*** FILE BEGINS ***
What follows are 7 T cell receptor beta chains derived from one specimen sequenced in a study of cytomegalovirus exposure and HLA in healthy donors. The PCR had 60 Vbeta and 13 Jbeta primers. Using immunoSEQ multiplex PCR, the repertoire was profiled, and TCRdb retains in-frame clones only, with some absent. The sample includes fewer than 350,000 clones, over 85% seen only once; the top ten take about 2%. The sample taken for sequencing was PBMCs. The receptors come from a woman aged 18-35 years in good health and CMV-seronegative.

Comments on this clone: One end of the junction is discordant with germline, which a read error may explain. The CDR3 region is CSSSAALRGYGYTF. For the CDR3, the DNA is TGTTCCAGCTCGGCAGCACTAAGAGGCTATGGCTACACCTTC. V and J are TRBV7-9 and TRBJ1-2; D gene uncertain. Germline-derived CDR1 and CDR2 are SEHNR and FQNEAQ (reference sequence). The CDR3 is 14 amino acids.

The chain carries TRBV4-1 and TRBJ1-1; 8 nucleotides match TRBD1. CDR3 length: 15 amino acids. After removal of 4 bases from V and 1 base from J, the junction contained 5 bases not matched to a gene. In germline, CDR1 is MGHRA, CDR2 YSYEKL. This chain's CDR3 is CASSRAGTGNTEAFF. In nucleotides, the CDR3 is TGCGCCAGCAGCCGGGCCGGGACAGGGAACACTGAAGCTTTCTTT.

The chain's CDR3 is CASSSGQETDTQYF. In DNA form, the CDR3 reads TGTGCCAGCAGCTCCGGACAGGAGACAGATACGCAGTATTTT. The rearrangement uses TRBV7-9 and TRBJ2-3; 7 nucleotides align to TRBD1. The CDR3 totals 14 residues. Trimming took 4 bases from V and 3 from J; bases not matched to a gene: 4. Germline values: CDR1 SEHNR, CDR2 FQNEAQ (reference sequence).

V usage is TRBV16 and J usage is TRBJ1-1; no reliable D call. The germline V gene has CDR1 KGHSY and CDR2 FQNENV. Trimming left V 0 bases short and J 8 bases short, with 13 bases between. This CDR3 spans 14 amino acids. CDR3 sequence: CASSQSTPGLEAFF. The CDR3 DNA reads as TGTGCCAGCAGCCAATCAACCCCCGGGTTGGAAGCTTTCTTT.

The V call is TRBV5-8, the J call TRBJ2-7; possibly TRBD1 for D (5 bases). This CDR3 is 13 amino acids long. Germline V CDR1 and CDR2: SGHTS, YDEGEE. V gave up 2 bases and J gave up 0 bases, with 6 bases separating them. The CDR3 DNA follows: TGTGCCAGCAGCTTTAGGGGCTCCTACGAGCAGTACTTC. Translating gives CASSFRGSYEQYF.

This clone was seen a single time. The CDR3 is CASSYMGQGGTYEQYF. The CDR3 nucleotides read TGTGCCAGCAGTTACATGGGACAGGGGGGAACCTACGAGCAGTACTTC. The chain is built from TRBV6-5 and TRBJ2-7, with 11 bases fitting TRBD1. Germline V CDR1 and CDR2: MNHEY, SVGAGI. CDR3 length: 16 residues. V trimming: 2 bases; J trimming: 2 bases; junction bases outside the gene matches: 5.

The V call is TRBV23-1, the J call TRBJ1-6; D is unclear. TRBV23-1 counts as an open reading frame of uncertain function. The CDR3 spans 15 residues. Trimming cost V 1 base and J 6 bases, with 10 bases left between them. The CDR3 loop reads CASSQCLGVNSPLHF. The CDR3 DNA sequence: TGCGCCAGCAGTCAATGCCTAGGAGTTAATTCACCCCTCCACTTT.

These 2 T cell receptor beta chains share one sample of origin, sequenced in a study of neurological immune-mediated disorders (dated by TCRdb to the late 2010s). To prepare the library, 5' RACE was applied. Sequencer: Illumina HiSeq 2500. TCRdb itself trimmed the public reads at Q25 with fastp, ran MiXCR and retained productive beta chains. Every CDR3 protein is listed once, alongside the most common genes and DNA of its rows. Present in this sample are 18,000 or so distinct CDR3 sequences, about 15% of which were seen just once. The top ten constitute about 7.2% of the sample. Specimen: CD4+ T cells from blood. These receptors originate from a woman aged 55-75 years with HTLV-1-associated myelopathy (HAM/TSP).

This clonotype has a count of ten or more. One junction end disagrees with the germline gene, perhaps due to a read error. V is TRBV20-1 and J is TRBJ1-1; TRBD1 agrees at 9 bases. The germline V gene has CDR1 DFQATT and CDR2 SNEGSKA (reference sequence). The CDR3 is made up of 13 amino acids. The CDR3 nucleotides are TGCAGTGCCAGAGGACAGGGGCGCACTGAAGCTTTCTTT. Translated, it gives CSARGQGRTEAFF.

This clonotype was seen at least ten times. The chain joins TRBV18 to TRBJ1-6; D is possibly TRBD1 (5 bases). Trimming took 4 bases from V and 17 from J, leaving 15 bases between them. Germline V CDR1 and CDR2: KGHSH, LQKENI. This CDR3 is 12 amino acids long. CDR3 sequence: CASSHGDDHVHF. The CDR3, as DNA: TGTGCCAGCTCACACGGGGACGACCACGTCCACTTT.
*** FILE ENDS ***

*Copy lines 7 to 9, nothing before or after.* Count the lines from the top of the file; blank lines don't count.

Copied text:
This clone was seen a single time. The CDR3 is CASSYMGQGGTYEQYF. The CDR3 nucleotides read TGTGCCAGCAGTTACATGGGACAGGGGGGAACCTACGAGCAGTACTTC. The chain is built from TRBV6-5 and TRBJ2-7, with 11 bases fitting TRBD1. Germline V CDR1 and CDR2: MNHEY, SVGAGI. CDR3 length: 16 residues. V trimming: 2 bases; J trimming: 2 bases; junction bases outside the gene matches: 5.

The V call is TRBV23-1, the J call TRBJ1-6; D is unclear. TRBV23-1 counts as an open reading frame of uncertain function. The CDR3 spans 15 residues. Trimming cost V 1 base and J 6 bases, with 10 bases left between them. The CDR3 loop reads CASSQCLGVNSPLHF. The CDR3 DNA sequence: TGCGCCAGCAGTCAATGCCTAGGAGTTAATTCACCCCTCCACTTT.

These 2 T cell receptor beta chains share one sample of origin, sequenced in a study of neurological immune-mediated disorders (dated by TCRdb to the late 2010s). To prepare the library, 5' RACE was applied. Sequencer: Illumina HiSeq 2500. TCRdb itself trimmed the public reads at Q25 with fastp, ran MiXCR and retained productive beta chains. Every CDR3 protein is listed once, alongside the most common genes and DNA of its rows. Present in this sample are 18,000 or so distinct CDR3 sequences, about 15% of which were seen just once. The top ten constitute about 7.2% of the sample. Specimen: CD4+ T cells from blood. These receptors originate from a woman aged 55-75 years with HTLV-1-associated myelopathy (HAM/TSP).